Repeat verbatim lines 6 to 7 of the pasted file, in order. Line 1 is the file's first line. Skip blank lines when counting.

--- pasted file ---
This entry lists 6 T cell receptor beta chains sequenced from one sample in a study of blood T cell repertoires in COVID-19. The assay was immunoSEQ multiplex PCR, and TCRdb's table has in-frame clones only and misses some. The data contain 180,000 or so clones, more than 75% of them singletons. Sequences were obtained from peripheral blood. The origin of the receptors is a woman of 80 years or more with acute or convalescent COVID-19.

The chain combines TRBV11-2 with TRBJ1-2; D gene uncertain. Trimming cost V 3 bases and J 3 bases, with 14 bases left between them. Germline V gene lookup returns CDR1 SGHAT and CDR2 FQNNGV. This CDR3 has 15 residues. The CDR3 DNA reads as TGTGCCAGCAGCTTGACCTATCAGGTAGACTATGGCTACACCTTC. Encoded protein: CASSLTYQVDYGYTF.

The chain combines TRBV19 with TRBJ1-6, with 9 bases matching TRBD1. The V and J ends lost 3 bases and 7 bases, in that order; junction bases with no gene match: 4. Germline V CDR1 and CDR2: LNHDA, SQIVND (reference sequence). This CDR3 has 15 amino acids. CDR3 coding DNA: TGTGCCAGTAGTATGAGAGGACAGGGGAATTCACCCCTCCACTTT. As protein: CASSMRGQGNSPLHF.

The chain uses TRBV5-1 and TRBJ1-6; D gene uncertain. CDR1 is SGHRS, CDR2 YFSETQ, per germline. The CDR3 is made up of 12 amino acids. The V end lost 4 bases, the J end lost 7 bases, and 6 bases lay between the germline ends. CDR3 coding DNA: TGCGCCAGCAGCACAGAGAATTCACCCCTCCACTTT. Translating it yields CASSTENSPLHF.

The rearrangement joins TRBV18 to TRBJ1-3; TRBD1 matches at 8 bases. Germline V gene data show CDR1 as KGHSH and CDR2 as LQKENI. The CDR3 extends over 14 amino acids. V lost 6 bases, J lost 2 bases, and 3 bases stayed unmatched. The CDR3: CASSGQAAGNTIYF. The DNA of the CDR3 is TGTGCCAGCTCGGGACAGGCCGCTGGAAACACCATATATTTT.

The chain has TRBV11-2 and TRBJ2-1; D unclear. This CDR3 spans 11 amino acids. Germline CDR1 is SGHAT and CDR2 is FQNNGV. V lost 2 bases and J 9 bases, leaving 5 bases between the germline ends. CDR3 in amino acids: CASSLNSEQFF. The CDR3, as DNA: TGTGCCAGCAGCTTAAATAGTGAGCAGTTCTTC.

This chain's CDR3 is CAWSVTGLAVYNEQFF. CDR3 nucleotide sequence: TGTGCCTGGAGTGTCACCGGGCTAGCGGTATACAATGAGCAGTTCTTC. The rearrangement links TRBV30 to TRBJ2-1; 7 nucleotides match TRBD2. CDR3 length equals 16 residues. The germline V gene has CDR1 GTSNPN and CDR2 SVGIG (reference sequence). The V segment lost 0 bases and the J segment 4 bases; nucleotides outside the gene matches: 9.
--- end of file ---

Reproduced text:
The chain has TRBV11-2 and TRBJ2-1; D unclear. This CDR3 spans 11 amino acids. Germline CDR1 is SGHAT and CDR2 is FQNNGV. V lost 2 bases and J 9 bases, leaving 5 bases between the germline ends. CDR3 in amino acids: CASSLNSEQFF. The CDR3, as DNA: TGTGCCAGCAGCTTAAATAGTGAGCAGTTCTTC.

This chain's CDR3 is CAWSVTGLAVYNEQFF. CDR3 nucleotide sequence: TGTGCCTGGAGTGTCACCGGGCTAGCGGTATACAATGAGCAGTTCTTC. The rearrangement links TRBV30 to TRBJ2-1; 7 nucleotides match TRBD2. CDR3 length equals 16 residues. The germline V gene has CDR1 GTSNPN and CDR2 SVGIG (reference sequence). The V segment lost 0 bases and the J segment 4 bases; nucleotides outside the gene matches: 9.